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Word of the week: Booze

Type: Reference material

Know any good boozers? Been to any lively booze-ups recently? Tim Bowen explains how this informal word can be traced back as far as the 13th century.

Booze can be either a verb or a noun, meaning 'to drink alcohol' and 'alcoholic drink' respectively. Despite its use in present-day informal British English, it is quite an old word and has been traced back as far as the 13th century. It is believed to derive from the old Dutch verb busen meaning ‘to drink to excess’.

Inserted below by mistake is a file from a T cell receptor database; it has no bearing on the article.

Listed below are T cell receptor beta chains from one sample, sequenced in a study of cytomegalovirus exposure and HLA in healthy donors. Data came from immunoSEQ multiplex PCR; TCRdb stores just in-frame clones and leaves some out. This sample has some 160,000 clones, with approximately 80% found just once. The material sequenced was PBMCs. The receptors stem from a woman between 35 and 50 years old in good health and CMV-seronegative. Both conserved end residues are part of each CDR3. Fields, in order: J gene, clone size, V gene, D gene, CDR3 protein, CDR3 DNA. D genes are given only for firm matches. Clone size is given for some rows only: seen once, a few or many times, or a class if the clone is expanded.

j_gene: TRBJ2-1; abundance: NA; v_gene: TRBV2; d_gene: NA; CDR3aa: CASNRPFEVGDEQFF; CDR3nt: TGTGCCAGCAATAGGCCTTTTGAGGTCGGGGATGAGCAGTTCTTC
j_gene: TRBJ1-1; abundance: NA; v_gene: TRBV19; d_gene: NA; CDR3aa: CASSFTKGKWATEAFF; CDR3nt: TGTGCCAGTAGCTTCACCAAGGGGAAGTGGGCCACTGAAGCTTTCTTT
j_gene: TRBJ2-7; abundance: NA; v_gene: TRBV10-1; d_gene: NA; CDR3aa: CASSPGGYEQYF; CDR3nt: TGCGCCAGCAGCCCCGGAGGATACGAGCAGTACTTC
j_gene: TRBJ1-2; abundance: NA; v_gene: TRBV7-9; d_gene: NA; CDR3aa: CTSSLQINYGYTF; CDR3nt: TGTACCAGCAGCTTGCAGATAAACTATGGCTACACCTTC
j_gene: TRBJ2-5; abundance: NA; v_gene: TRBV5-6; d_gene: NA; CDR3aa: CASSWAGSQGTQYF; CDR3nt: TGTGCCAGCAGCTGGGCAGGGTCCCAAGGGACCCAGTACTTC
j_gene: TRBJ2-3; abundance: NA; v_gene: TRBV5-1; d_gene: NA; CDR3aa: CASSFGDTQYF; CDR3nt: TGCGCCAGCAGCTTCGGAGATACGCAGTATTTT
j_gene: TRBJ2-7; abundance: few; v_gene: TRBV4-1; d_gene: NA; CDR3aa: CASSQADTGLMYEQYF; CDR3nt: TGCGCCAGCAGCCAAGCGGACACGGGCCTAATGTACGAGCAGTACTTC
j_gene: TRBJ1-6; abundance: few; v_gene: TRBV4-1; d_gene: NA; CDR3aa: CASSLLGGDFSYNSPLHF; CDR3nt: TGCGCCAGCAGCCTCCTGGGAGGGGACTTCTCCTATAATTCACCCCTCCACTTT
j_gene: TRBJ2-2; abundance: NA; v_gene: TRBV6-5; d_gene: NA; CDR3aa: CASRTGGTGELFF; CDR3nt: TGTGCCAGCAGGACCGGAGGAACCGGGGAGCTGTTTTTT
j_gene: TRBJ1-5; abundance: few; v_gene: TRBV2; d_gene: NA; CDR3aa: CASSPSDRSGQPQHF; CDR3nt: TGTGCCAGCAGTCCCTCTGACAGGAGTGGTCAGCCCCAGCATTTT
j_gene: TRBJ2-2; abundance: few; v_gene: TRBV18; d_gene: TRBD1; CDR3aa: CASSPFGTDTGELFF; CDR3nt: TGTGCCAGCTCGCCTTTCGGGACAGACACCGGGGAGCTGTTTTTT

These days it is more commonly used as a noun than a verb, although the form boozing can often be heard, as in 'We went out boozing last night'. The related noun boozer can either mean 'a person who boozes', in other words 'a drinker' (of alcoholic drinks) , as in 'He’s a bit of a boozer', or, much more commonly, the place where a boozer boozes, namely a pub, as in 'The King’s Head is a decent boozer'. Finally, there is the compound noun booze-up, which the Macmillan English Dictionary for Advanced Learners defines as 'a party or social event where people drink a lot of alcohol'. Cheers!

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